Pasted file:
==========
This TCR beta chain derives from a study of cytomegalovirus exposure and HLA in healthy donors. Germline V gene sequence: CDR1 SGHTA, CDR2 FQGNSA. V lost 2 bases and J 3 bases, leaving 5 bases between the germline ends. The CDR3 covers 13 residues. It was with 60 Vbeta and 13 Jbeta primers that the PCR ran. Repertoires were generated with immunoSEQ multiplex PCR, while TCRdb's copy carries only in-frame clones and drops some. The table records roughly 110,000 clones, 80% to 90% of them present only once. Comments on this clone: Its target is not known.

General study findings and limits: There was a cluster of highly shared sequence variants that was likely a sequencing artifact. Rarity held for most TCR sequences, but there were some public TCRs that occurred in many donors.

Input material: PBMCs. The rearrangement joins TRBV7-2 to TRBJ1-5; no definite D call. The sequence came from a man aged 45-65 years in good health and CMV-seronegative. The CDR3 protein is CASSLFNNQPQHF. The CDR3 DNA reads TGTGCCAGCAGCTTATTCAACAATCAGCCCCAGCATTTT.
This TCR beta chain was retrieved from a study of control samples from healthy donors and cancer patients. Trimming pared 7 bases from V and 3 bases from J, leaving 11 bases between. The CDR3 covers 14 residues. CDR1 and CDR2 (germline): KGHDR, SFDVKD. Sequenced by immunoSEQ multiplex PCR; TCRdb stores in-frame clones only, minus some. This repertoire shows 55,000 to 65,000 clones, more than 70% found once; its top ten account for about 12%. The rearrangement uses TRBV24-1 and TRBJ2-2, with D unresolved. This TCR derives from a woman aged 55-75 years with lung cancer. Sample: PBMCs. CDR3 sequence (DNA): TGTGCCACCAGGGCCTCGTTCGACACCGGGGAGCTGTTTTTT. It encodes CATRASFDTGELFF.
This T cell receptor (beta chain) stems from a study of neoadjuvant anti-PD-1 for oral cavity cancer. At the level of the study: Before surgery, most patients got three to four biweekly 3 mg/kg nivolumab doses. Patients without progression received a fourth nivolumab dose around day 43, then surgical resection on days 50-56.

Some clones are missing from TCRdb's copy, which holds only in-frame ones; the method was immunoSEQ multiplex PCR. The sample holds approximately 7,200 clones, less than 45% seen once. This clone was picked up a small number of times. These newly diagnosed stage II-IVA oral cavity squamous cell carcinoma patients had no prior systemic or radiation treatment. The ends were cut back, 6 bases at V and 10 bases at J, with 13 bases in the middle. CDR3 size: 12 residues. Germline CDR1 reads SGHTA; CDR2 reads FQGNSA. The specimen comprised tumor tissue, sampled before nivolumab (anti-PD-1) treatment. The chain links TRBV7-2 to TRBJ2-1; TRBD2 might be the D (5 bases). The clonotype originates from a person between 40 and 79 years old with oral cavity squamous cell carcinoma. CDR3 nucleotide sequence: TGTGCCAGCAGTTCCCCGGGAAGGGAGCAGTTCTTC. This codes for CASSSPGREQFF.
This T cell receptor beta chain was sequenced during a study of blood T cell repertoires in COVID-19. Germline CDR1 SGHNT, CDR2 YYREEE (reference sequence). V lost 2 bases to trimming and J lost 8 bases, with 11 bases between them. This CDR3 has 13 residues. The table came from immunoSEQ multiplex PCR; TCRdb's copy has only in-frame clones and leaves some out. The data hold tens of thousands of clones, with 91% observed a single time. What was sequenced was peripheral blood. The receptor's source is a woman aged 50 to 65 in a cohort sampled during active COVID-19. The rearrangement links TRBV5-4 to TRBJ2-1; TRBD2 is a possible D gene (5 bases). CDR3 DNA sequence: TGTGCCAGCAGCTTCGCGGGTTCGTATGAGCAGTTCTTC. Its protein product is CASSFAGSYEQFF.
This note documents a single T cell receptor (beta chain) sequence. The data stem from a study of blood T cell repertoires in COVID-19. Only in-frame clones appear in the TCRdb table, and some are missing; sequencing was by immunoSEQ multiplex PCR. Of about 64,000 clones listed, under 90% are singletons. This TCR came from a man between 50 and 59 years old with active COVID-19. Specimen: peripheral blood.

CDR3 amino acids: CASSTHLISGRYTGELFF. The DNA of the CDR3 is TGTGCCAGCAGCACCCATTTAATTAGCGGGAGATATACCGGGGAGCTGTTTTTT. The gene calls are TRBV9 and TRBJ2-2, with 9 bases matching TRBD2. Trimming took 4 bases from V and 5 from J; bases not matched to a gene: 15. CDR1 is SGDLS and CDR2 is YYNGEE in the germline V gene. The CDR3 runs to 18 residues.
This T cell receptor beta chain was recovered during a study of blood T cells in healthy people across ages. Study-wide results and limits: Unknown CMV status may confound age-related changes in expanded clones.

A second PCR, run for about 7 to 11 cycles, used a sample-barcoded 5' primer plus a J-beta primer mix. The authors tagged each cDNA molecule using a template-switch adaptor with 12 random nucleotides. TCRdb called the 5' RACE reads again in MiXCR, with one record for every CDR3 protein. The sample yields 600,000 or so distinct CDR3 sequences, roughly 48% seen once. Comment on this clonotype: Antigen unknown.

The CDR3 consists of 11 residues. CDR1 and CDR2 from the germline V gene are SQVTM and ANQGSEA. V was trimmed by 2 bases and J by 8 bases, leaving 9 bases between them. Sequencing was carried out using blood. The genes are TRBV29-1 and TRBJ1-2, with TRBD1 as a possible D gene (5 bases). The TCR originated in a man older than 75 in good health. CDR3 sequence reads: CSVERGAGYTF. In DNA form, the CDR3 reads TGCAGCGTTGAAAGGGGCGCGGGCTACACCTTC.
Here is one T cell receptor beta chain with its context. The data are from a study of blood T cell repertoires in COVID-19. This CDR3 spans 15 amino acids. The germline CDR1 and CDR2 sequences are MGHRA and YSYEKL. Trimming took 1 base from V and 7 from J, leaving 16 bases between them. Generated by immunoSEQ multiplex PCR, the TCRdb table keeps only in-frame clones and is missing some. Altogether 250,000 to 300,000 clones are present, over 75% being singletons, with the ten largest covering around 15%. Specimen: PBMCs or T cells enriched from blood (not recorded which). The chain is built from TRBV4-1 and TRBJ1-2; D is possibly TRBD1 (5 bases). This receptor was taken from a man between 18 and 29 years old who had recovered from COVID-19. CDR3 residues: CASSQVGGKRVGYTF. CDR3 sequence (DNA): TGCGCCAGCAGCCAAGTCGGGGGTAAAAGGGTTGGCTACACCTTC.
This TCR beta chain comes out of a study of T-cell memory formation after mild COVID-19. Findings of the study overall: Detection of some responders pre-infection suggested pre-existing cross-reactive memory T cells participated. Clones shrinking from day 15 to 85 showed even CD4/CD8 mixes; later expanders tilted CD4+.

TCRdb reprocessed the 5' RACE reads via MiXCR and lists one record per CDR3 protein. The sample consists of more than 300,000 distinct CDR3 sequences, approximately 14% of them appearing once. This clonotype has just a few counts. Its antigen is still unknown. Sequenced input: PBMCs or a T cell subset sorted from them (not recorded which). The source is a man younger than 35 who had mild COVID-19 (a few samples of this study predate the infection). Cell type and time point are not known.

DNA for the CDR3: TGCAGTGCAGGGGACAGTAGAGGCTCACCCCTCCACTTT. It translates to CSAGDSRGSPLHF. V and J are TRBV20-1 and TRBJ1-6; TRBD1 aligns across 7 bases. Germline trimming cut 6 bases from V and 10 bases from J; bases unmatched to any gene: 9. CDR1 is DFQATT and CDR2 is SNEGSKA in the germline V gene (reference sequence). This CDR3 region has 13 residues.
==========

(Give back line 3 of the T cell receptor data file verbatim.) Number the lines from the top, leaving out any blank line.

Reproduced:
Input material: PBMCs. The rearrangement joins TRBV7-2 to TRBJ1-5; no definite D call. The sequence came from a man aged 45-65 years in good health and CMV-seronegative. The CDR3 protein is CASSLFNNQPQHF. The CDR3 DNA reads TGTGCCAGCAGCTTATTCAACAATCAGCCCCAGCATTTT.